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Austria vs. National Labor Relations Commission

ately proceeded to the office of Pastor Buhat on the date


abovementioned and asked the latter to convene the
Executive Committee. Pastor Buhat denied the request of
petitioner since some committee members were out of town
and there was no quorum. Thereafter, the two exchanged
heated arguments. Petitioner then left the office of Pastor
Buhat. While on his way out, petitioner overheard Pastor
Buhat saying, Pastor
daw inisog na ina iya (Pastor you are
6
talking tough). Irked by such remark, petitioner returned
to the office of Pastor Buhat, and tried to overturn the
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latters table, though unsuccessfully, since it was heavy.


Thereafter, petitioner banged the attache case of Pastor
Buhat on the table,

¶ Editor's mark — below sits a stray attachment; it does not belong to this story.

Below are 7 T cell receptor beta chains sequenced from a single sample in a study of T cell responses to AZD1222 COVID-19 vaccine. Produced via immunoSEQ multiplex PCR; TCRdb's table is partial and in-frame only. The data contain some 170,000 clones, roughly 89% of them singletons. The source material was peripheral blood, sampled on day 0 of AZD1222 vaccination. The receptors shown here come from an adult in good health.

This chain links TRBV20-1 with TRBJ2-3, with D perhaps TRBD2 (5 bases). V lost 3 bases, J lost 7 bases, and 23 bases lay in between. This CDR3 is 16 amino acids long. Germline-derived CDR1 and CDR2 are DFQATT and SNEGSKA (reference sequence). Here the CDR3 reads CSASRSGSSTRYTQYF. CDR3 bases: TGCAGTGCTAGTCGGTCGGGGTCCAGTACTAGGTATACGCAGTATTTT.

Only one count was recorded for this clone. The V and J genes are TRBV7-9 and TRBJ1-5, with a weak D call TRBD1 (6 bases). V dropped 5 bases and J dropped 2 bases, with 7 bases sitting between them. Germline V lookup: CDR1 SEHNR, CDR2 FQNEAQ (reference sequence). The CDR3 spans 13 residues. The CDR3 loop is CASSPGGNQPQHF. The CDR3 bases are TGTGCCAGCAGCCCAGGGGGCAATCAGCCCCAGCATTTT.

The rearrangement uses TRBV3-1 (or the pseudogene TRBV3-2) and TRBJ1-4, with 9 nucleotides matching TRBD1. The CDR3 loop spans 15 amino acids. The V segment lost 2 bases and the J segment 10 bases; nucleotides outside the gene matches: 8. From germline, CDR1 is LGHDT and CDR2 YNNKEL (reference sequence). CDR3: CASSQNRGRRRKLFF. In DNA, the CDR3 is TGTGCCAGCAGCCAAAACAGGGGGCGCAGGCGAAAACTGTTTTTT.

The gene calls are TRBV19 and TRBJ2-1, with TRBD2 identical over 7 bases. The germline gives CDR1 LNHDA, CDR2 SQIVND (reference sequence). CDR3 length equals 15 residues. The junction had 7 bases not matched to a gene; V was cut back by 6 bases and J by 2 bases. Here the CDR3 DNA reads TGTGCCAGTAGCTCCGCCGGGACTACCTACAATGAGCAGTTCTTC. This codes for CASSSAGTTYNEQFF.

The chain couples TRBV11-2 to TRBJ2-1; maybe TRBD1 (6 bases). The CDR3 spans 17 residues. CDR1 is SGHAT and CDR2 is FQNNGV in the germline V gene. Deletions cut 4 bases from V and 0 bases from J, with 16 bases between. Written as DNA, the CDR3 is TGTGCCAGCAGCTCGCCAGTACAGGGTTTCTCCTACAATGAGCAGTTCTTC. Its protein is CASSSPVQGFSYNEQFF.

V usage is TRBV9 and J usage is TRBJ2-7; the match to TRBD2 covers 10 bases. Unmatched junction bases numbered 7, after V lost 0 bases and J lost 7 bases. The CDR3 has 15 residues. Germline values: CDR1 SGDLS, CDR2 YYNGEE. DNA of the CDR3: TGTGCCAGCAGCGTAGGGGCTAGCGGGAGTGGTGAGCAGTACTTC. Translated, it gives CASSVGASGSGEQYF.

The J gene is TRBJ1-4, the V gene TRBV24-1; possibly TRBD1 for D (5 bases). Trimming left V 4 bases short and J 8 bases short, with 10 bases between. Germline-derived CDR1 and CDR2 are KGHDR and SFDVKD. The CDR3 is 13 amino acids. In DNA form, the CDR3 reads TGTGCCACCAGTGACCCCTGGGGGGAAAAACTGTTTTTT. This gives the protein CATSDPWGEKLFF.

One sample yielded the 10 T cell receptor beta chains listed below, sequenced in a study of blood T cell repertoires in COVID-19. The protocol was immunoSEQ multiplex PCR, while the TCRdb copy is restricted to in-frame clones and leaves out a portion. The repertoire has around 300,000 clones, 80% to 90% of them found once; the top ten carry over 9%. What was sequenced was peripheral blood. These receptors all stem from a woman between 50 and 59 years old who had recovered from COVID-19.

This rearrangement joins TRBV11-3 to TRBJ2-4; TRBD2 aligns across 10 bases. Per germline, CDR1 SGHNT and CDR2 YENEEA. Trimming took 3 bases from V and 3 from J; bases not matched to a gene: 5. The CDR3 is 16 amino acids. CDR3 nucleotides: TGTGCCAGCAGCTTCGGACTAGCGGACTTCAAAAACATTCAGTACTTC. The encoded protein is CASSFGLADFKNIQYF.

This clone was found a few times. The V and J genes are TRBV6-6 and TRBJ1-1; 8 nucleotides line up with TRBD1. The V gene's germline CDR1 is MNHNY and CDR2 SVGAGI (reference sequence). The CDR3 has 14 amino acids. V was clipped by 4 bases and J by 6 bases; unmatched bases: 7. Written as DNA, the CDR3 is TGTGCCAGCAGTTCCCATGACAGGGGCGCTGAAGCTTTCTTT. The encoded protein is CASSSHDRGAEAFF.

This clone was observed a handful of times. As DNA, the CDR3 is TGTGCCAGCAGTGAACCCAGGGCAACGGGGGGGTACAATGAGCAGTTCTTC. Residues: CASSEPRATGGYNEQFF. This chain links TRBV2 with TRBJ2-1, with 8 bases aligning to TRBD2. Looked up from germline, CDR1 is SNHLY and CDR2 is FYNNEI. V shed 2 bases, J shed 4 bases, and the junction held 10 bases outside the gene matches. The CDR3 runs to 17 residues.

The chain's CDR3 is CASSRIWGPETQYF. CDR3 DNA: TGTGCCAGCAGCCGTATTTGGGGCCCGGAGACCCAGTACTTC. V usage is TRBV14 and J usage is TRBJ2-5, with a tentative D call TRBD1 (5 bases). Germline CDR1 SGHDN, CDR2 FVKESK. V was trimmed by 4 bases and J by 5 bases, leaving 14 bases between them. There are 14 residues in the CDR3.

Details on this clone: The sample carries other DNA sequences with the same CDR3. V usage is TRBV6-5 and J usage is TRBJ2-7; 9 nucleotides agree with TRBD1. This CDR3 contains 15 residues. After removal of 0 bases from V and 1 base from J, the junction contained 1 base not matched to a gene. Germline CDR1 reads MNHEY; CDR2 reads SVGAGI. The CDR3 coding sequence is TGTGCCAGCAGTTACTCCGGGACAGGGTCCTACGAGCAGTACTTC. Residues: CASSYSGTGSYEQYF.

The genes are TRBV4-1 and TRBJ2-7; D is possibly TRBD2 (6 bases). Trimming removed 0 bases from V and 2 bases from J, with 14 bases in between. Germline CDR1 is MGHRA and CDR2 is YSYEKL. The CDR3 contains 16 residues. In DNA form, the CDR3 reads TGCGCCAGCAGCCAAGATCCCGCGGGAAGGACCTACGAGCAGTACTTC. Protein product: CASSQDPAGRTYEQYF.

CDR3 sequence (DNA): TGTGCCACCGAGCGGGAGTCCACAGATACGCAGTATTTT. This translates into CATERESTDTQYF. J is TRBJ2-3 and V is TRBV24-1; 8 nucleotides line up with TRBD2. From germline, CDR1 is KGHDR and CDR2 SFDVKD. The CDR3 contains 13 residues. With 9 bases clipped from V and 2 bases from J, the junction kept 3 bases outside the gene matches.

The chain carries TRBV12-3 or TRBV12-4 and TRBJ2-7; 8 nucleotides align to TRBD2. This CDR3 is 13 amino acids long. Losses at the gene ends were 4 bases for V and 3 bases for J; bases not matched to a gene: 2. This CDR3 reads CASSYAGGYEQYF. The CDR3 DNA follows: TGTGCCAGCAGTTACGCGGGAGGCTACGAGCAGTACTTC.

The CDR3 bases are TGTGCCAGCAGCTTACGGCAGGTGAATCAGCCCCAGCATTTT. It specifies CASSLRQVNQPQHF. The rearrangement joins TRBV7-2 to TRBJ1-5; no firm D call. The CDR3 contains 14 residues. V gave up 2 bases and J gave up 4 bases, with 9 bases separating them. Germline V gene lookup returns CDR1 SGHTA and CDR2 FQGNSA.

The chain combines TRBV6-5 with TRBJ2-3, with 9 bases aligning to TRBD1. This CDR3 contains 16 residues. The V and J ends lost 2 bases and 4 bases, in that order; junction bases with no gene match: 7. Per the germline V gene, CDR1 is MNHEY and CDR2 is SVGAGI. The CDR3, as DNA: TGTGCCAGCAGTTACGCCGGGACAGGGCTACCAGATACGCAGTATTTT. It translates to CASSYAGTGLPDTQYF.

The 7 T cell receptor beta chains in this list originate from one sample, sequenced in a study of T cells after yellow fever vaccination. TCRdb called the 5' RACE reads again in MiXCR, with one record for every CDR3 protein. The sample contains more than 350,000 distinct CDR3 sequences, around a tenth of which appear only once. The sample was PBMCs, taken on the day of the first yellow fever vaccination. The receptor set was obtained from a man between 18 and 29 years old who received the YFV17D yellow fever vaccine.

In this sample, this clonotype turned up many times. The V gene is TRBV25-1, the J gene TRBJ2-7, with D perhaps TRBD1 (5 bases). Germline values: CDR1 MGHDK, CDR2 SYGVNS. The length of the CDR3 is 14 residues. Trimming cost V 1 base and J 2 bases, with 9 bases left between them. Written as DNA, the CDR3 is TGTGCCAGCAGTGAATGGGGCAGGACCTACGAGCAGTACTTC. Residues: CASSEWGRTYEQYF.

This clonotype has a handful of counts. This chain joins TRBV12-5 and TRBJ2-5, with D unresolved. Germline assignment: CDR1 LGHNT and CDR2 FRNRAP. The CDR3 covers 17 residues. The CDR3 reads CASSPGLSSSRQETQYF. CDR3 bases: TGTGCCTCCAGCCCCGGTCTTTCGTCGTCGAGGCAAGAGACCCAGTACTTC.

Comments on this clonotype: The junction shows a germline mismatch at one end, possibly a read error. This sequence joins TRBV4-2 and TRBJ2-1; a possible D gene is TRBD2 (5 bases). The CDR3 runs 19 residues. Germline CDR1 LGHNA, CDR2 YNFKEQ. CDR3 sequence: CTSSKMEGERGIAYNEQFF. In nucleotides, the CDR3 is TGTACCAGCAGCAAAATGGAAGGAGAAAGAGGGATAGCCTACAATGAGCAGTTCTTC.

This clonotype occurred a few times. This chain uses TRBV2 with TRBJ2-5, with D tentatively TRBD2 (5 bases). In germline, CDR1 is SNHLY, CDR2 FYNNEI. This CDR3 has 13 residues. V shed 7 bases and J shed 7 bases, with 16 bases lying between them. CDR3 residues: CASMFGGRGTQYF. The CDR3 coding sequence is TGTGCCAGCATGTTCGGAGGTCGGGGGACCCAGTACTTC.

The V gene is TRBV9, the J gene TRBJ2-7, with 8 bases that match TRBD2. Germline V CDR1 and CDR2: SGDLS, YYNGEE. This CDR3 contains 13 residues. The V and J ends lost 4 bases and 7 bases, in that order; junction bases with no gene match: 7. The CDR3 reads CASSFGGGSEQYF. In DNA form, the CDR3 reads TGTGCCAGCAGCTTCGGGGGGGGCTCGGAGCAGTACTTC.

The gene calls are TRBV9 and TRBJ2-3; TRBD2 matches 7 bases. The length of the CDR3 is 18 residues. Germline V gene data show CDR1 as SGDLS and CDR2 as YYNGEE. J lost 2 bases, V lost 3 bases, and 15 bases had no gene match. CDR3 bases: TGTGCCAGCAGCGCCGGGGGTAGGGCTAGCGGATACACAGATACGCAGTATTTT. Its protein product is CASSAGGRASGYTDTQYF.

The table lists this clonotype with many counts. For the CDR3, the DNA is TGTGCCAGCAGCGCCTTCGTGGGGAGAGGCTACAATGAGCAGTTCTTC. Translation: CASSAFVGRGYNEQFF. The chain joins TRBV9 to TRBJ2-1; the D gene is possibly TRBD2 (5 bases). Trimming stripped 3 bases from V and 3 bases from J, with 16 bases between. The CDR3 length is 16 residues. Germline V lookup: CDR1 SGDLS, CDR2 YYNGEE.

scattered the books in his office, and
7
threw the phone. Fortunately, private respondents Pastors
Yonilo Leopoldo and Claudio Montao were around and
they pacified both Pastor Buhat and petitioner.
8
On 17 October 1991, petitioner received a letter inviting
him and his wife to attend the Executive Committee
meeting at the Negros Mission Conference Room on 21
October 1991, at nine in the morning. To be discussed in
the meeting were the nonremittance of church collection
and the events that transpired on 16 October 1991. A fact
finding committee was created to investigate petitioner.
For two (2) days, from October 21 and 22, the factfinding
committee conducted an investigation of petitioner.
Sensing that the result of the investigation might be one
sided, petitioner immediately wrote Pastor Rueben
Moralde, president of the SDA and chairman of the fact
finding committee, requesting that certain members of the
factfinding committee be9 excluded in the investigation and